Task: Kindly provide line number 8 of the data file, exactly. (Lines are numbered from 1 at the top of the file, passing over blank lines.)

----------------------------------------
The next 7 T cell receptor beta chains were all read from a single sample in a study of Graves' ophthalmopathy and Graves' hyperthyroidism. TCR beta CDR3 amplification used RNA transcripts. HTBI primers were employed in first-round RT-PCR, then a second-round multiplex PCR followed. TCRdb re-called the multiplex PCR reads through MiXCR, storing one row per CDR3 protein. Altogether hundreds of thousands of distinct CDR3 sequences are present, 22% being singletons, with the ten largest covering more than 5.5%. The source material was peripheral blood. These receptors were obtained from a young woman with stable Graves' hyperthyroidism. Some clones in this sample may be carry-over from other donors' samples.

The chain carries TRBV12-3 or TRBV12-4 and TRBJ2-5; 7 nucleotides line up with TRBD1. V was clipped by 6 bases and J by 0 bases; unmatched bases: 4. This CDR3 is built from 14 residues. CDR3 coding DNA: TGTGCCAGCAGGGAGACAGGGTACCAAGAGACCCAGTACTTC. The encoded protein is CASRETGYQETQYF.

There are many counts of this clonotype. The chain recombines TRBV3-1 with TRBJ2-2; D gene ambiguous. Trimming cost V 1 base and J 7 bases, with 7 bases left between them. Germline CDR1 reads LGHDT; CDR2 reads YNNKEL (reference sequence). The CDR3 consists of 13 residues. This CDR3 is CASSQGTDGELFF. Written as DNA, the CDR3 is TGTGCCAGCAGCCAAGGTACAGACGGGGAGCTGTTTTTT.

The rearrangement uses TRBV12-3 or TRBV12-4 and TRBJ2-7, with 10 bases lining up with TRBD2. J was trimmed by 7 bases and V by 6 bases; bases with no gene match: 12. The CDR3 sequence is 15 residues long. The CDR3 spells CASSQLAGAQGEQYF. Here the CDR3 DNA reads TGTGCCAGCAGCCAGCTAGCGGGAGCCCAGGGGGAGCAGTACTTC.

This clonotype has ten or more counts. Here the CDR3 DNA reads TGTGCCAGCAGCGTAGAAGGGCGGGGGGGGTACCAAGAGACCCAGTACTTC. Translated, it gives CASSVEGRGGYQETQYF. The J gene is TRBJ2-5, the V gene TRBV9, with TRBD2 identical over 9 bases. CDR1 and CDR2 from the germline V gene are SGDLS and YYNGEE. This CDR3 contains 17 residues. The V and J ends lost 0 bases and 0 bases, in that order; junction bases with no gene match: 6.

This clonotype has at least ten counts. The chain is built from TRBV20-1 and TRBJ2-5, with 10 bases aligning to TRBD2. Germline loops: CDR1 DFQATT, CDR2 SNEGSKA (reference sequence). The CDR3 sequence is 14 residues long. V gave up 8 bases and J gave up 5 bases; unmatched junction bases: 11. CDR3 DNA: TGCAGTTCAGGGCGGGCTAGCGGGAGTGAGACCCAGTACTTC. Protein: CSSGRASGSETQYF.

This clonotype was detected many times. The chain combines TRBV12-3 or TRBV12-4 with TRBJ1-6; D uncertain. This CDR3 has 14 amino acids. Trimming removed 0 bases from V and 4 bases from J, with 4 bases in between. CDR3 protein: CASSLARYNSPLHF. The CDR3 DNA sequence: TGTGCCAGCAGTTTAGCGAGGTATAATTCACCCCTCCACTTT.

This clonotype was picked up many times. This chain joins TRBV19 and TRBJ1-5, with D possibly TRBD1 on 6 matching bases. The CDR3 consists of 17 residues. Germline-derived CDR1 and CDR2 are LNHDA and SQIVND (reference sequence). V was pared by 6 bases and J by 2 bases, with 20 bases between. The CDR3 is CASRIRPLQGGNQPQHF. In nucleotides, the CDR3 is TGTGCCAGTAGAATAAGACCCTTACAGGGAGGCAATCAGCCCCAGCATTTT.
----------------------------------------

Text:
This clonotype was picked up many times. This chain joins TRBV19 and TRBJ1-5, with D possibly TRBD1 on 6 matching bases. The CDR3 consists of 17 residues. Germline-derived CDR1 and CDR2 are LNHDA and SQIVND (reference sequence). V was pared by 6 bases and J by 2 bases, with 20 bases between. The CDR3 is CASRIRPLQGGNQPQHF. In nucleotides, the CDR3 is TGTGCCAGTAGAATAAGACCCTTACAGGGAGGCAATCAGCCCCAGCATTTT.